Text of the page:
Bump stocks are devices that are attached to semi-automatic rifles that allow them to mimic a fully automatic weapon. They work by harnessing the gun’s recoil energy to quickly move the firearm back and forth. This bumps the shooter’s stationary finger right up against the trigger so it can be fired far faster. Some semi-automatic rifles equipped with bump stocks are capable of firing hundreds of rounds per minute.
They were first created to help people with disabilities to fire guns more easily. They were approved by the Bureau of Alcohol, Tobacco, Firearms and Explosives (ATF) in 2010, and the government has estimated that more than half a million of them have been sold since then. The bureau maintained at the time that bump stocks did not convert semi-automatic firearms into fully automatic ones in a way that made them equivalent to machine guns.
However, bump stocks became a hot topic of conversation after the mass shooting at a concert in Las Vegas in 2017, where a gunman using semiautomatic rifles equipped with bump stocks killed 58 people. In response, President Trump instituted a ban on the devices.
Civilians are generally banned from owning machine guns that were manufactured after May 1986, and this includes any parts that can be used to convert a legal firearm into an illegal machine gun. A machine gun is defined in this case as a weapon that fires “automatically more than one shot, without manual reloading, by a single function of the trigger.”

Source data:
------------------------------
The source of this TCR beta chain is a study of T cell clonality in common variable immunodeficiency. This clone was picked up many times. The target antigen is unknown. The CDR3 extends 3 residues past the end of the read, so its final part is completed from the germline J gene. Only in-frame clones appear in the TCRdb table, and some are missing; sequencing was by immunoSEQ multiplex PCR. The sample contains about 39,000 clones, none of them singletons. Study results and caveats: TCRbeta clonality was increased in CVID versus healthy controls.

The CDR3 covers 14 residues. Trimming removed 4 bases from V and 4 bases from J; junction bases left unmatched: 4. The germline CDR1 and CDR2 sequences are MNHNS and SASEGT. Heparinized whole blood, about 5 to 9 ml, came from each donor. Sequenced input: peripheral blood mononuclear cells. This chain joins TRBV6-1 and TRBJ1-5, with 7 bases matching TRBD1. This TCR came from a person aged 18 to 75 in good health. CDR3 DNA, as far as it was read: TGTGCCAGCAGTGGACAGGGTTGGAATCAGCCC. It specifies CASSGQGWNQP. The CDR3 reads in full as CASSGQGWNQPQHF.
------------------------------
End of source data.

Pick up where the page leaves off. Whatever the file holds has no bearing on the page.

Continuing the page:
The ATF later issued a rule in which they reinterpreted the terms “single function of the trigger” as well as “automatically” in order to ban bump stocks.
Gun Owners of America and other groups sued on the grounds that the rule violates the Fifth Amendment’s takings clause, the 14th Amendment’s right to due process and the Administrative Procedure Act. However, a federal judge denied their motion for a preliminary injunction in March 2019.
It was then brought before the U.S. Court of Appeals for the Sixth Circuit, who has ruled in their favor, saying a lower court should have granted their request for a preliminary injunction against the rule because it is likely they will be able to prove the bump stock ban is indeed unlawful.
The court did not agree with the ATF’s interpretation of the law, saying that “single function of the trigger” refers to the trigger’s mechanical process – its depression, release and resetting. A bump stock cannot, therefore, be considered a machine gun because it does not allow a semiautomatic firearm to fire more than one shot every time the trigger passes through the cycle. The shooter still has to pull the trigger multiple times to fire, which means it is not really akin to a machine gun.
In the panel's majority opinion, Senior U.S. Circuit Judge Alice Batchelder wrote: “A bump stock may change how the pull of the trigger is accomplished, but it does not change the fact that the semiautomatic firearm shoots only one shot for each pull of the trigger. With or without a bump stock, a semiautomatic firearm is capable of firing only a single shot for each pull of the trigger.”
Under the federal bump stock ban, existing owners are not allowed to keep their bump stocks. Instead, they must destroy them or turn them over to authorities, although they are not being offered any compensation for them. Violators face as much as 10 years in prison and thousands of dollars in fines. Nevertheless, less than one percent of the bump stocks in circulation have been surrendered so far.
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